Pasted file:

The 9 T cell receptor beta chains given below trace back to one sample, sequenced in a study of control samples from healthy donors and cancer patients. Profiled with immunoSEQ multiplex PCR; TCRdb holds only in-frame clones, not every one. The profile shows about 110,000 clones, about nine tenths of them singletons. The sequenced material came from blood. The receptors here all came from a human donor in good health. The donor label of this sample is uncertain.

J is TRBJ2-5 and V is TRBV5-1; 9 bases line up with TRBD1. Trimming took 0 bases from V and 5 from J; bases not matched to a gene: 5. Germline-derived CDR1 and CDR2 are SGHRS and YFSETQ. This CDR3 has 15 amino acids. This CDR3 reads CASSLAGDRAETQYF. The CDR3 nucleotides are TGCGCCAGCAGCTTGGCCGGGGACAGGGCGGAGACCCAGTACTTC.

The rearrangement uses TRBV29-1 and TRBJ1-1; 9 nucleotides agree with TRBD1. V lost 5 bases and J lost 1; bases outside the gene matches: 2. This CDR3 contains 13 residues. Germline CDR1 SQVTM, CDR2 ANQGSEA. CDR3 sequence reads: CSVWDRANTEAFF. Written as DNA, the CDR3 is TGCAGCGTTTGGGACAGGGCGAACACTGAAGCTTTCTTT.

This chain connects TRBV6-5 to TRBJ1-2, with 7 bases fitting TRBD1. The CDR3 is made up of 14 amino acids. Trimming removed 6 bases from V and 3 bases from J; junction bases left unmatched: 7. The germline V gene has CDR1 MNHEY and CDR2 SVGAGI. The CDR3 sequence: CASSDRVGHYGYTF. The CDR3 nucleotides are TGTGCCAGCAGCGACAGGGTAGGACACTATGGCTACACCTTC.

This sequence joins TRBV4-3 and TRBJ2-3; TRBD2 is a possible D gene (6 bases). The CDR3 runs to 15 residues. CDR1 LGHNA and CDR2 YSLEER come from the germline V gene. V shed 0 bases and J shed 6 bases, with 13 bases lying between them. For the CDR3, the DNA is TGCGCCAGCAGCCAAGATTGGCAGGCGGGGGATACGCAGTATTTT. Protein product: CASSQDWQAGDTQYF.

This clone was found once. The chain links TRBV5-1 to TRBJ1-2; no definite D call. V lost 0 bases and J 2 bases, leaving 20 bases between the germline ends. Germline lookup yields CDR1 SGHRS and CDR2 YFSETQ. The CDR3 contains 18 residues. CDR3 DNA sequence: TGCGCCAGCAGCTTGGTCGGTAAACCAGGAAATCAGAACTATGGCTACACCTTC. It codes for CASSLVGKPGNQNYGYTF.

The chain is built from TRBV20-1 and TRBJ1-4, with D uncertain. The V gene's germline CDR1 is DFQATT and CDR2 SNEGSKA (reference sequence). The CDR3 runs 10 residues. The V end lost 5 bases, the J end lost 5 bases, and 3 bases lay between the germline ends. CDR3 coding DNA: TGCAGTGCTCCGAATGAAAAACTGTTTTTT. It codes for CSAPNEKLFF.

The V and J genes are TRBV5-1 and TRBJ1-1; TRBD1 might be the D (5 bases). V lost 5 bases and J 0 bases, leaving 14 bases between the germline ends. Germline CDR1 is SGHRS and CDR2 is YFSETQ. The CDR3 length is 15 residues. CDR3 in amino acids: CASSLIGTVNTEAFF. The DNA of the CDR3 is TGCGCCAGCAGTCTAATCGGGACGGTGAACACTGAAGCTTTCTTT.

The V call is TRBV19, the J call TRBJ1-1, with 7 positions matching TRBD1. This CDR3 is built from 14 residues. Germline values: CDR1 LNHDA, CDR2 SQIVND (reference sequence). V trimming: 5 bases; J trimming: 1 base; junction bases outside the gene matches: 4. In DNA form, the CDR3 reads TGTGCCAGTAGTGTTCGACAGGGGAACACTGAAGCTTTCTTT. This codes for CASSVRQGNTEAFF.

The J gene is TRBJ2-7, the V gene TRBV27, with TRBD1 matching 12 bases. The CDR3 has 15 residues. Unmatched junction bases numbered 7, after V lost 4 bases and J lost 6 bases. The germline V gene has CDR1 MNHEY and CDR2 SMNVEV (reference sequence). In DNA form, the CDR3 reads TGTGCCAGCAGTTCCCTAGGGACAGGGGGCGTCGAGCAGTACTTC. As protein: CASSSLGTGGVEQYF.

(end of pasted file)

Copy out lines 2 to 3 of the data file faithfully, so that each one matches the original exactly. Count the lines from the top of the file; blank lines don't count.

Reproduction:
J is TRBJ2-5 and V is TRBV5-1; 9 bases line up with TRBD1. Trimming took 0 bases from V and 5 from J; bases not matched to a gene: 5. Germline-derived CDR1 and CDR2 are SGHRS and YFSETQ. This CDR3 has 15 amino acids. This CDR3 reads CASSLAGDRAETQYF. The CDR3 nucleotides are TGCGCCAGCAGCTTGGCCGGGGACAGGGCGGAGACCCAGTACTTC.

The rearrangement uses TRBV29-1 and TRBJ1-1; 9 nucleotides agree with TRBD1. V lost 5 bases and J lost 1; bases outside the gene matches: 2. This CDR3 contains 13 residues. Germline CDR1 SQVTM, CDR2 ANQGSEA. CDR3 sequence reads: CSVWDRANTEAFF. Written as DNA, the CDR3 is TGCAGCGTTTGGGACAGGGCGAACACTGAAGCTTTCTTT.